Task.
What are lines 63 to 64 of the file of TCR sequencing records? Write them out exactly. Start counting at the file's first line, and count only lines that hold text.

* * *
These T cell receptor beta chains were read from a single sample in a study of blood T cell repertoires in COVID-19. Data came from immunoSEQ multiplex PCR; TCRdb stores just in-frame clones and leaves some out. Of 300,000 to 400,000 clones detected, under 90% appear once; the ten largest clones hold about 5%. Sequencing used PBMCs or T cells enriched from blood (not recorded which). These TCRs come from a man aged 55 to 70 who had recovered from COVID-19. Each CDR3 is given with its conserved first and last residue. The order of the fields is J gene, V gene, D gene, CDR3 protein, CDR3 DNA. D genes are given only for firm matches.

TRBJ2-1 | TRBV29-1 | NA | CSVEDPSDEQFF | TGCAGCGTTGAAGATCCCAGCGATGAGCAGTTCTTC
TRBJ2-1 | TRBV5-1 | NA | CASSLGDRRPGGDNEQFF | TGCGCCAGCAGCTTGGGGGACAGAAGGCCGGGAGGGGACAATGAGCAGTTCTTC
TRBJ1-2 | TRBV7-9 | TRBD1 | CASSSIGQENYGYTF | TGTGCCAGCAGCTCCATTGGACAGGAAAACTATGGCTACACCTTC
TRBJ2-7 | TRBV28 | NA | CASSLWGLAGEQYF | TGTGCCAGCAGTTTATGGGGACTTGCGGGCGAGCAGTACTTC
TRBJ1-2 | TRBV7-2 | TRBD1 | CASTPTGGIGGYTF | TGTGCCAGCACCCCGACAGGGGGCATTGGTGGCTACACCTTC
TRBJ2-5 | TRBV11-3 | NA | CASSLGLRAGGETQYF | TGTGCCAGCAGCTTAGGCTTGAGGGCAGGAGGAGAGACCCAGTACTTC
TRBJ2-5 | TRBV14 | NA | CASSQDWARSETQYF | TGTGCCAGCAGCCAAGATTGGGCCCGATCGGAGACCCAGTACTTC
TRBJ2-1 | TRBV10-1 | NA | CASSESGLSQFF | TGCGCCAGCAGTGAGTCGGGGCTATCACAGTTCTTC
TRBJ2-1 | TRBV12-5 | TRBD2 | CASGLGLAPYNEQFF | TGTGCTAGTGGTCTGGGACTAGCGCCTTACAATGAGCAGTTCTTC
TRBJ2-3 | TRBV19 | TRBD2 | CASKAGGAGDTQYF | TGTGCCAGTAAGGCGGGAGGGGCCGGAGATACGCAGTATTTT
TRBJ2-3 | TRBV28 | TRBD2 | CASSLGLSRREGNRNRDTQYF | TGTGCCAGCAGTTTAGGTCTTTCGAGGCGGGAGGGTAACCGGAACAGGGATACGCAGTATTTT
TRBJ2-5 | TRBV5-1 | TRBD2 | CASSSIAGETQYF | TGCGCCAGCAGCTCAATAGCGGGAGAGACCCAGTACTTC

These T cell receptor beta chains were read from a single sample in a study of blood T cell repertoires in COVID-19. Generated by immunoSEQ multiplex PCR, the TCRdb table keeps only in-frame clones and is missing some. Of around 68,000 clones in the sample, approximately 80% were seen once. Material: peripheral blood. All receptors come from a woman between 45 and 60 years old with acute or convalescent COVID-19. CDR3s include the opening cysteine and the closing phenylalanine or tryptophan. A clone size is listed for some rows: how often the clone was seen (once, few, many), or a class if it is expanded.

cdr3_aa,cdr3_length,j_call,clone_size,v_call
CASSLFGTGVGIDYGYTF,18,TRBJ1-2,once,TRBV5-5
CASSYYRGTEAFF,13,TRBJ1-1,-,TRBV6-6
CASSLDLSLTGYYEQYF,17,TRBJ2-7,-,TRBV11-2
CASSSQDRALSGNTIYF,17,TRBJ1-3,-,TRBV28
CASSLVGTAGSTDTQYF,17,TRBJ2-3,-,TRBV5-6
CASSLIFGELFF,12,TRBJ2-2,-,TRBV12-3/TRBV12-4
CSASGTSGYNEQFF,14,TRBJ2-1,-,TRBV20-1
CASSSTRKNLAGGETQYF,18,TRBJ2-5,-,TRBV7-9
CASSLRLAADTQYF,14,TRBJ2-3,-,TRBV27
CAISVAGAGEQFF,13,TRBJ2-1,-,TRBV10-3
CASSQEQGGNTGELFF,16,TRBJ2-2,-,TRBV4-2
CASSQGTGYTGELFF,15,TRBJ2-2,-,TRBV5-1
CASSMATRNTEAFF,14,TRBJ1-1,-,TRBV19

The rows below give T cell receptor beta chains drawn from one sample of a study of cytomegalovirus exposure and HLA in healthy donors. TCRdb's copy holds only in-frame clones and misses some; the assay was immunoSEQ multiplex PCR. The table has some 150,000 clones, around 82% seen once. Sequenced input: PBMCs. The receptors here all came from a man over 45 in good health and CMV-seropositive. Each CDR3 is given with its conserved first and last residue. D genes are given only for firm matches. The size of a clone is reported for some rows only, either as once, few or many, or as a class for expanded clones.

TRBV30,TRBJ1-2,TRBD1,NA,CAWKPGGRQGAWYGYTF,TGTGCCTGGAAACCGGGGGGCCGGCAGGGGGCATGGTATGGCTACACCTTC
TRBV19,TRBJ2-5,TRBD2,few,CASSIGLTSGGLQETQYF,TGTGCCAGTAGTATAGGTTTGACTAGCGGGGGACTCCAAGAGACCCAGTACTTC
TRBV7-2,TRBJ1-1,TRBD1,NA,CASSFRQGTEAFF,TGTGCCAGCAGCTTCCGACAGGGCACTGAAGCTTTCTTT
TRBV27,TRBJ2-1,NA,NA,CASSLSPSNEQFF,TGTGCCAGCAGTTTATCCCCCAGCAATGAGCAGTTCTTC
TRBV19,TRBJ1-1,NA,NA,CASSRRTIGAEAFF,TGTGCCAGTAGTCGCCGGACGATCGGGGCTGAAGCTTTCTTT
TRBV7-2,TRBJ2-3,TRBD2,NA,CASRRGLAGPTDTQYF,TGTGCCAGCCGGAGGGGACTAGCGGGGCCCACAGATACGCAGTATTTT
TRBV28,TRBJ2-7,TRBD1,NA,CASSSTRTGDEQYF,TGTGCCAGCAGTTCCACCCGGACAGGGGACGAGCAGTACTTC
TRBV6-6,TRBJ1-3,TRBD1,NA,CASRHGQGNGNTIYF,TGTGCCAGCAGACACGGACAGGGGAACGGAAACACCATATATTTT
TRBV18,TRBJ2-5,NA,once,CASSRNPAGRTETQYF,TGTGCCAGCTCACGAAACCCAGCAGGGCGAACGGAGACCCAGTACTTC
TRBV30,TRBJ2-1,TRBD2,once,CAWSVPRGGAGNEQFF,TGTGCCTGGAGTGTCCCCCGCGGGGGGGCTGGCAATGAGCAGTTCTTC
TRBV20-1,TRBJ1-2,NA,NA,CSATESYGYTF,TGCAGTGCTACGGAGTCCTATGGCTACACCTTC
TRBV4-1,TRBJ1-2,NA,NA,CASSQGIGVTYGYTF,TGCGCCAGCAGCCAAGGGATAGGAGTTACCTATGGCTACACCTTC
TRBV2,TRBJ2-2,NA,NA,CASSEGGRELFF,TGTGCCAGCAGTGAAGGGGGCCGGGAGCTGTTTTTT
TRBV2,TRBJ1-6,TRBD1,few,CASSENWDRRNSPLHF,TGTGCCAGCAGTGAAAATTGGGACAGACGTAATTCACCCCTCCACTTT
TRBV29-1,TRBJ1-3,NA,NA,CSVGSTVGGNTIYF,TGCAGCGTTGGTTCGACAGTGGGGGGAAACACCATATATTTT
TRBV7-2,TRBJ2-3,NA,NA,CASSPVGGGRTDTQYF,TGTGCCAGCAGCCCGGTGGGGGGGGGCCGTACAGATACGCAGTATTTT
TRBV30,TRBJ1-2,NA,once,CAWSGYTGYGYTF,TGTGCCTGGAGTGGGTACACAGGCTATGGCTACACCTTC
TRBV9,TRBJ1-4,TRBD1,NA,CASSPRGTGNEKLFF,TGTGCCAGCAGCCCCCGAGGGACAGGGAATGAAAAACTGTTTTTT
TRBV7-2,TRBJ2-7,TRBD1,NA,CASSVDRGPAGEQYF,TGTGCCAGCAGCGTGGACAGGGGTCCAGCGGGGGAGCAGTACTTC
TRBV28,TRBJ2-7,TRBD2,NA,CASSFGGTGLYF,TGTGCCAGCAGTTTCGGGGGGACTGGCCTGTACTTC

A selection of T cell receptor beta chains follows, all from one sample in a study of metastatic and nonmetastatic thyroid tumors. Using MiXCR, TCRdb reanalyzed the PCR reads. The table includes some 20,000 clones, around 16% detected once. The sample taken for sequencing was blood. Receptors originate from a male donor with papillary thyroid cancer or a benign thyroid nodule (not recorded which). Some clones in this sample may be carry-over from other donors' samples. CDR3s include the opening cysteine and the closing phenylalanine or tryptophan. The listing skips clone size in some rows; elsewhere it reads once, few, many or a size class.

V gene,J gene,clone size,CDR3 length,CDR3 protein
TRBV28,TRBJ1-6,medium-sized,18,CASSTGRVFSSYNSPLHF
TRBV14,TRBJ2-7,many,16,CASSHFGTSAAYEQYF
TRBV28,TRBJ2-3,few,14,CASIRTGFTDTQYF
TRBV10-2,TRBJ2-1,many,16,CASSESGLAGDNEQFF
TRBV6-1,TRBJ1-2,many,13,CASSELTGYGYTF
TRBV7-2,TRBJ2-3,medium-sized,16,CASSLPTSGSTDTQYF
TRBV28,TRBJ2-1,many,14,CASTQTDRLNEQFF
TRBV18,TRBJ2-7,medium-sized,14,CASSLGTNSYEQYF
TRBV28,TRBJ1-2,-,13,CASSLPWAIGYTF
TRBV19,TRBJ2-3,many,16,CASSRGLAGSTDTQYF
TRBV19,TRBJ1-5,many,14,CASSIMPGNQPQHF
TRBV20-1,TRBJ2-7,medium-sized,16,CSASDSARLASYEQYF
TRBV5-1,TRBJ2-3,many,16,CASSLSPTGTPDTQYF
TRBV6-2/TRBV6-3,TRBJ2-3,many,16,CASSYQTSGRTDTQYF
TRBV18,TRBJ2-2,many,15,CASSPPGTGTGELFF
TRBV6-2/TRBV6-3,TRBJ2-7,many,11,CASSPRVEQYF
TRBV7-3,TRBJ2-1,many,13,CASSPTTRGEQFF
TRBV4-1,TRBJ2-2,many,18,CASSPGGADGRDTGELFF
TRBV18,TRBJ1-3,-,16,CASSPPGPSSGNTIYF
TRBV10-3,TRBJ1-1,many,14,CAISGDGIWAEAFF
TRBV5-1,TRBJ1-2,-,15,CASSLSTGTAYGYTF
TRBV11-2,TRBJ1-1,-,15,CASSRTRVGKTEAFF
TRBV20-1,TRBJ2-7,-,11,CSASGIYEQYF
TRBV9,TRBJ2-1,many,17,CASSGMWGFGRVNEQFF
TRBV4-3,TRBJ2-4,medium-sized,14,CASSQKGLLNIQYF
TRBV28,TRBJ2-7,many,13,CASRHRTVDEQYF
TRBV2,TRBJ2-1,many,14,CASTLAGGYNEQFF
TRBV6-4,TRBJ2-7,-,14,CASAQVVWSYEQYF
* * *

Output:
TRBV20-1,TRBJ2-7,medium-sized,16,CSASDSARLASYEQYF
TRBV5-1,TRBJ2-3,many,16,CASSLSPTGTPDTQYF